This is quite reasonable considering that PlayOn Plus also includes the PlayLater service, a software for your computer or mobile device that records streaming media and saves it to your device for future viewing. It’s not as convenient as simply having a download option, but it’s still a perfectly legal way to save content and skip commercials. And what’s more, PlayOn has a massive community of followers who write scripts specifically to capture their favorite type of content.

    Ultimately, PlayOn may leave some enthusiasts craving more features, but it has an easier user interface than Roku and offers PlayLater, which gives you the ability to record any streaming media and play it later without commercials. Being able to download previously streamed content works great alongside remote access, and while this isn’t the most consistent media server software out there, it will certainly meet the needs of most.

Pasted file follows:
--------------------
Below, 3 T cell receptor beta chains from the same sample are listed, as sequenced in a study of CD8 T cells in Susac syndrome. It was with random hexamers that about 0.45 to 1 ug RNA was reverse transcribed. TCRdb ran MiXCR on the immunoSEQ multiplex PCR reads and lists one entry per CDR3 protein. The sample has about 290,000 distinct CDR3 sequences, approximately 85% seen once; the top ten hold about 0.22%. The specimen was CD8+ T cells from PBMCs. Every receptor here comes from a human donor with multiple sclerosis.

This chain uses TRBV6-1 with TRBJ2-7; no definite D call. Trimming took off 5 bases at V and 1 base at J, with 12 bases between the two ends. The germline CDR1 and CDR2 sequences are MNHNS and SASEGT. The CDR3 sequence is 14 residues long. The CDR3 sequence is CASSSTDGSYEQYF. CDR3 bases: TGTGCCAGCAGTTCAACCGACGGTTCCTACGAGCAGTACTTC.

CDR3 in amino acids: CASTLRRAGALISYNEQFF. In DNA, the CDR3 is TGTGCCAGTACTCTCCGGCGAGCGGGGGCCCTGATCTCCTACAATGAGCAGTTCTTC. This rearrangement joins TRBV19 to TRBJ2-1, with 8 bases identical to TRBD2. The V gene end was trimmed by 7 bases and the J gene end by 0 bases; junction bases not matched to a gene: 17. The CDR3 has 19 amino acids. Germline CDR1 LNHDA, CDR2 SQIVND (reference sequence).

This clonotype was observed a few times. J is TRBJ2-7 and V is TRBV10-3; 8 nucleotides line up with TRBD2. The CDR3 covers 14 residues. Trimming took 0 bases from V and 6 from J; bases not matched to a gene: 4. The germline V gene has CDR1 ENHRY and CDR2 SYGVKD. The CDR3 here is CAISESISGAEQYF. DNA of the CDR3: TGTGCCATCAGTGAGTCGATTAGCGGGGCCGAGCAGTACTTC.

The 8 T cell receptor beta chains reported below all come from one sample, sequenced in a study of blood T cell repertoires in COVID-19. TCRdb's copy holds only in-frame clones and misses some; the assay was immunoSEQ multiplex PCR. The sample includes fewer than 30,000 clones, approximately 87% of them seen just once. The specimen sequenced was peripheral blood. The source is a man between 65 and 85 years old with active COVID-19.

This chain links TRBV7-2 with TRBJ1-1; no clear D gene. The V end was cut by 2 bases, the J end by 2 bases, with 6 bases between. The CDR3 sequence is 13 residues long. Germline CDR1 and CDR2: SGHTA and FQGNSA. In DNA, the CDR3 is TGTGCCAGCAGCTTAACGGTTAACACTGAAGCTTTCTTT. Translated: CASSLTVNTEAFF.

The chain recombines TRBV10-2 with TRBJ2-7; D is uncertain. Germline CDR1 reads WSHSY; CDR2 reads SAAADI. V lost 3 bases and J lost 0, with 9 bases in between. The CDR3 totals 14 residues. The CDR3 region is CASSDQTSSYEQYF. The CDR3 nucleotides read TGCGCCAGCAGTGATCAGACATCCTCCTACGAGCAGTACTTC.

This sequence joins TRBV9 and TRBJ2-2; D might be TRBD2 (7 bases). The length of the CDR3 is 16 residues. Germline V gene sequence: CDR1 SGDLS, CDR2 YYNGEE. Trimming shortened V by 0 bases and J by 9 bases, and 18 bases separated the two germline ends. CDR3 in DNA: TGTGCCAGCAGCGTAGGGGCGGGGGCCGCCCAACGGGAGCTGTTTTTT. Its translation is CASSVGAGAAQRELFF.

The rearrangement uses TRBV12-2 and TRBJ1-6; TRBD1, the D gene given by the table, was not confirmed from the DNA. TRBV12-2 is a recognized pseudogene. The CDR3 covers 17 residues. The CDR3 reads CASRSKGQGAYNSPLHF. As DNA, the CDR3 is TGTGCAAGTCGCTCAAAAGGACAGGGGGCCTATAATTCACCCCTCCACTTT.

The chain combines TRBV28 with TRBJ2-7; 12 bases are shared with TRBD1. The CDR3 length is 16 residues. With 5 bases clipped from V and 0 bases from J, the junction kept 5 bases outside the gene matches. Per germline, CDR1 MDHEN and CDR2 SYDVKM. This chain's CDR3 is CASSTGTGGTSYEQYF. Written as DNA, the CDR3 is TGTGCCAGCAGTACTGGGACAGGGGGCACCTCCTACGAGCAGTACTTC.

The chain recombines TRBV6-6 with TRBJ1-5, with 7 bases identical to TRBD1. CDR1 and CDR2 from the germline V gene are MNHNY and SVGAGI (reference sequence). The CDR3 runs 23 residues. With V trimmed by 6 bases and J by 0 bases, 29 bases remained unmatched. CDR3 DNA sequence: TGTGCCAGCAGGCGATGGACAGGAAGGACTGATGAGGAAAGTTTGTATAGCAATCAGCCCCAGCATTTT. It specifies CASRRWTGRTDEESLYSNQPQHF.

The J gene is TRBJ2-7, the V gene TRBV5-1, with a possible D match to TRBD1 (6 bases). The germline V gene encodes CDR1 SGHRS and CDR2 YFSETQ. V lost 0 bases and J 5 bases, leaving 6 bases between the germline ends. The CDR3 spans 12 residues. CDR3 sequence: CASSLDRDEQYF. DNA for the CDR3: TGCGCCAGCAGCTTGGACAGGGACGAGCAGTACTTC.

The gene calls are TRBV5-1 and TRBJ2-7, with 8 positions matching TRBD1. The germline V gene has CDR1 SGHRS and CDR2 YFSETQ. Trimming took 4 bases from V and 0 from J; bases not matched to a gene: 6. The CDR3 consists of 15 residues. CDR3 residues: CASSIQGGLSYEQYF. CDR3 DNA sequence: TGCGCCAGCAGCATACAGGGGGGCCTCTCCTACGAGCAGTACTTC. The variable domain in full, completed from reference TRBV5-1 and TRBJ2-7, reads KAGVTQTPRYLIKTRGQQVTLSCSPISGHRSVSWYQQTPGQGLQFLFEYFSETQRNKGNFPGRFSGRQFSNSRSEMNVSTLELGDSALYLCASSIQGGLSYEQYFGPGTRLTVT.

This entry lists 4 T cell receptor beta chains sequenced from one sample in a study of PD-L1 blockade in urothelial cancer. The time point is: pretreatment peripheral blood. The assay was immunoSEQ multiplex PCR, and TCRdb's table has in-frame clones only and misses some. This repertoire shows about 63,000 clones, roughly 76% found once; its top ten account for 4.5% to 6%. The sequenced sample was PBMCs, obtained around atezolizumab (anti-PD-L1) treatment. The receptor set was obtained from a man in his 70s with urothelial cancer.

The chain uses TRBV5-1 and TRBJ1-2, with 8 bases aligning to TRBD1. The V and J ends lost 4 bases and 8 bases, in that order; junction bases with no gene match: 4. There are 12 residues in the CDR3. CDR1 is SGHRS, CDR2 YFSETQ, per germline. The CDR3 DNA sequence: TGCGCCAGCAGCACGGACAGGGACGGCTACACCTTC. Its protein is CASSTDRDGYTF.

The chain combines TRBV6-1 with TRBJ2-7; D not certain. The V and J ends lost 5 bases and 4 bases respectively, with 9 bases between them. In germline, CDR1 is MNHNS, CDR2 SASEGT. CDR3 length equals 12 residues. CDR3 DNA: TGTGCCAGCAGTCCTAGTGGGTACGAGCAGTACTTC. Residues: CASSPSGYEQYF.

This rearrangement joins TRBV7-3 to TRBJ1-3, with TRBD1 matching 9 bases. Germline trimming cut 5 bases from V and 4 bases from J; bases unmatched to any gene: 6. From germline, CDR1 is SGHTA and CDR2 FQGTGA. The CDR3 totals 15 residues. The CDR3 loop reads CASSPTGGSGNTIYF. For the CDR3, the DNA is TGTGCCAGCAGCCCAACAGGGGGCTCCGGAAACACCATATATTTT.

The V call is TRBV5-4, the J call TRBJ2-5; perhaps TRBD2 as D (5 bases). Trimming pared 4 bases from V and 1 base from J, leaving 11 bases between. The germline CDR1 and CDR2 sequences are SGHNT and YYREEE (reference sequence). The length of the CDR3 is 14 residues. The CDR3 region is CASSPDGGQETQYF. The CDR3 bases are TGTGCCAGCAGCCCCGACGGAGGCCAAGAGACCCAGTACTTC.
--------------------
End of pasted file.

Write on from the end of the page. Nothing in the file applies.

What are the best streaming devices to play PlayOn content?

  • Chromecast (cast/stream/adskip) Amazon Fire TV Cube (cast/cast/adskip)

  • Google Chromecast
  • (cast)

  • Smartphones (Android, iOS, Blackberry, Kindle Fire, Windows Phone 8
  • )

  • Smart TV (DLNA only
  • ) PlayStation 5/PlayStation

  • 4 Pro/PlayStation 3
  • (streaming) Roku</a (streaming/cast/adskip) WDTV (streaming/broadcasting) Wii

  • U/Wii
  • (streaming) Xbox Series X/Xbox

  • One S/Xbox 360 (streaming/
  • Streaming/adskip
  • )
  • Full list here

    Download PlayOn or find more information here


    Heavy, Inc. participates in the Amazon Services LLC Associates Program, an affiliate advertising program designed to provide a means for sites to earn advertising fees by linking to Amazon. Our product recommendations are guided solely by our editors. We have no relationship with manufacturers.